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Informal ties grow between Israel, Saudi Arabia

With the current rift between Washington and Riyadh, every baby step in informal relations between Israel and Saudi Arabia counts.
Samer Haj Yehia (screen), chairman of Israel's Bank Leumi, attends a panel on the third day of the annual Future Investment Initiative conference, Riyadh, Saudi Arabia, Oct. 27, 2022.

Athlete Shachar Sagiv participated Oct. 29 in the Saudi NEOM leg of the Super League Triathlon, becoming the first-ever Israeli to compete in the country.

Israel’s Olympic Committee head Yael Arad congratulated the Israeli triathlete, noting that his presence in Saudi Arabia was “a very significant breakthrough.” A statement issued by Arad said, “In the past year we’ve seen many Arab states come to terms with the fact that hosting an international tournament means hosting Israelis. This is a growing trend and the true force in normalization between nations, and especially people.”

In another sports event involving both Israel and Saudi Arabia, Saudi tennis player Yara Al-Hogbani defeated Oct. 29 Israeli player Isabell Bilaus. The two women played in the semifinals of the J5 Isa Town Tournament currently taking place in Bahrain.

The two sports events join other signs of rapprochement between Jerusalem and Riyadh. And while official normalization of ties is not yet on the menu, the two societies and the two economies are already ahead of diplomacy.

Last week, Chairman of Bank Leumi Samer Haj Yehia participated at the FII (Future Investment Initiative) business forum in Riyadh. Bank Leumi is one of the two largest banks in Israel (together with Bank Hapoalim) with branches also abroad. Haj Yehia is the first Israeli Arab to serve as its chairperson.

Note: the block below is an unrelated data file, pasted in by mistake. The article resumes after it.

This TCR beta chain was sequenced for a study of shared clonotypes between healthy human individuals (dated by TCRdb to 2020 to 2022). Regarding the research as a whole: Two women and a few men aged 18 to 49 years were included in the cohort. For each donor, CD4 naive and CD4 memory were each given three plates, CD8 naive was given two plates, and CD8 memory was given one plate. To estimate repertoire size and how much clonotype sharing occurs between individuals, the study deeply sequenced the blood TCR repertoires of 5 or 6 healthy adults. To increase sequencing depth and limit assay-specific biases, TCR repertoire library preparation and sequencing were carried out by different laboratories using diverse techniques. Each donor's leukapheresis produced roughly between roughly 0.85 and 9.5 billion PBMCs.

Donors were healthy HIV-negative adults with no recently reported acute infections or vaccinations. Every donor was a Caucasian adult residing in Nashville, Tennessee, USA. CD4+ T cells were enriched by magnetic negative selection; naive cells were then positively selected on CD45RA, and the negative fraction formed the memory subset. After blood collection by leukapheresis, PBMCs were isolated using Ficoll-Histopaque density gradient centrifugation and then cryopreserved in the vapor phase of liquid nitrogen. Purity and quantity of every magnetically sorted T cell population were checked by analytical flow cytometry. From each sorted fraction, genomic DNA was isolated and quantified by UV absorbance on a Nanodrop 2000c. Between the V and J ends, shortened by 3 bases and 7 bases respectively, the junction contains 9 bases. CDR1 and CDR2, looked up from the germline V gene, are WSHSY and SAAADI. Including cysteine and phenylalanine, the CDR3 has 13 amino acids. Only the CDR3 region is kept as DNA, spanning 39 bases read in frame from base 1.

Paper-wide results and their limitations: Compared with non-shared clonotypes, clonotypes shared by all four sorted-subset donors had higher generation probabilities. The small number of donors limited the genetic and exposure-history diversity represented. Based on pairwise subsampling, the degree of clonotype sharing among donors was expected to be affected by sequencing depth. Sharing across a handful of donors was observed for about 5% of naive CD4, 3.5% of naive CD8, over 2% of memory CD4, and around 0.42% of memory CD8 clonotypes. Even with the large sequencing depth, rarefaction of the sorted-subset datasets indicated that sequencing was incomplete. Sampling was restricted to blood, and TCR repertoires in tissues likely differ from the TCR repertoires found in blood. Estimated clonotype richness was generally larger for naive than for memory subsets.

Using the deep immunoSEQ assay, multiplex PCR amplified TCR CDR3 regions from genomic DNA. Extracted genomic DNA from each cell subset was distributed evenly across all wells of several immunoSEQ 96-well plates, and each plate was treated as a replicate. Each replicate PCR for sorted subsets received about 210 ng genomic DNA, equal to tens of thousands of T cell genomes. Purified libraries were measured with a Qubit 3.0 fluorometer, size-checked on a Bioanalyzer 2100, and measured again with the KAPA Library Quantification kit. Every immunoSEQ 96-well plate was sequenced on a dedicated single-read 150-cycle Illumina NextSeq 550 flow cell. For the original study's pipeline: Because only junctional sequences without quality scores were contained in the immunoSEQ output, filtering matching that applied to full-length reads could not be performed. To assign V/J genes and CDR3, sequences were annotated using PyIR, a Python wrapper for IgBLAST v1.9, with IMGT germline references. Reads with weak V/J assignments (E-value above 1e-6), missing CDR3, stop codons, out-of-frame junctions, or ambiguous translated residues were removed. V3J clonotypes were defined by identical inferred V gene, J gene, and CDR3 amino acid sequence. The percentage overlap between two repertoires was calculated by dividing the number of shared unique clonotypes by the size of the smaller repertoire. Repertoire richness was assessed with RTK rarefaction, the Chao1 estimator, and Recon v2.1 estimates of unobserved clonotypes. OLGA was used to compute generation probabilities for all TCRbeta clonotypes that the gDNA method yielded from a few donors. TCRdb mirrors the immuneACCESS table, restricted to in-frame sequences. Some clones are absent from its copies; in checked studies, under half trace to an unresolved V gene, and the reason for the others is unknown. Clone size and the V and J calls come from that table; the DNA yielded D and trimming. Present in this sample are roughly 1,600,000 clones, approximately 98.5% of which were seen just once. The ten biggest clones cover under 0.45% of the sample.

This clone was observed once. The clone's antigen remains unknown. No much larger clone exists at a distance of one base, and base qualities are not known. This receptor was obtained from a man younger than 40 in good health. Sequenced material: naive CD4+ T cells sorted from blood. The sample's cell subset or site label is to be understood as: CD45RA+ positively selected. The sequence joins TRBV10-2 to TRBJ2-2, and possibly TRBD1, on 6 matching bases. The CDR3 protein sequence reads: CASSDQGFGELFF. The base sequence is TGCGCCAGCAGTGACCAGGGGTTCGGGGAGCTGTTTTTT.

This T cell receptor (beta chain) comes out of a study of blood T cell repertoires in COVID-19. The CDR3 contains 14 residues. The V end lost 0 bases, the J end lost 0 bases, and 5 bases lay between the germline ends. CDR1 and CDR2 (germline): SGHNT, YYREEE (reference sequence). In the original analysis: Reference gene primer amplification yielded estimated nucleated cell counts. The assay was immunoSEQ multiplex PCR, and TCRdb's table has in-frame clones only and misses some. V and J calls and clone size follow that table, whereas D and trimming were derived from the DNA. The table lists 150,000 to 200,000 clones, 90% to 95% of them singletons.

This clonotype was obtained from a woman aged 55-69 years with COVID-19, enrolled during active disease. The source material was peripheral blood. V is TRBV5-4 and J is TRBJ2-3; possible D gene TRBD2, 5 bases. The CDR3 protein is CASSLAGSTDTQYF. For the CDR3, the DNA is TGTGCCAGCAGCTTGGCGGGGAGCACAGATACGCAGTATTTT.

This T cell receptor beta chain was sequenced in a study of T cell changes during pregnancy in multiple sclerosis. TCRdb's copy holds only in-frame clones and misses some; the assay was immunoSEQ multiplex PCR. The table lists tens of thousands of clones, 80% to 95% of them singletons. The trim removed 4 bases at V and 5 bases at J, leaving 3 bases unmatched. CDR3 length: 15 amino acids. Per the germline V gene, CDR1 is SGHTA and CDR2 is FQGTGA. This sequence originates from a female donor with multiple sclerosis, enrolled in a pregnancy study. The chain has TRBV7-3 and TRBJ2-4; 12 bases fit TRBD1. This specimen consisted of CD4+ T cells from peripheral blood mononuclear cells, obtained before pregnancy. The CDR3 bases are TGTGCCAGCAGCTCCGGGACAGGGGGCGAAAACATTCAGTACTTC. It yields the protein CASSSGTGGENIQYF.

Sitting in on one of the forum’s panels, he said, "We can see that there's a lot of investment going on, and we want to tap into that kind of investment, whether it's on the payment side or on the retail side or on the cryptocurrency side."

Haj Yehia continued, "The opportunities are amazing and the fintech industry in particular is on the rise. … You see the [Saudi] economy is very healthy, unlike other economies around the world, and the prospects for the future are very positive."

In fact, several business relations have been registered in recent months.

Reportedly, last July, the Saudi investment firm Mithaq Capital SPC, headquartered in Riyadh, became the biggest shareholder in the Israeli mobility intelligence company Otonomo Technologies Ltd.

In May, dozens of Israeli high-tech entrepreneurs and businesspeople flew to Saudi Arabia for talks with local investment groups. Israeli businesspeople with double nationality had entered the kingdom in the past, with non-Israeli passports. This time, however, they were allowed to enter Saudi Arabia with their Israeli passports stamped with a special visa. The report noted that Israeli and Saudi groups had signed in recent months a number of business deals, though agreements were inked in third countries. These deals apparently include a multimillion-dollar deal in smart agriculture (though no details were revealed).

Saudi Arabia announced mid-July it would open the country’s airspace to all air carriers. This general decision now enables flights departing from Israel to follow the shortest route to the Far East instead of making a detour on their way to Asia.

Israeli diplomatic sources note that the latest developments — in sports and the visit of Haj Yehia — could be significant on the background of global geopolitical developments. Jerusalem is concerned that the recent rift between Washington and Riyadh over the decision by OPEC+ to cut back oil production would slow down or even cancel the delicate process of rapprochement between Israel and Saudi Arabia.

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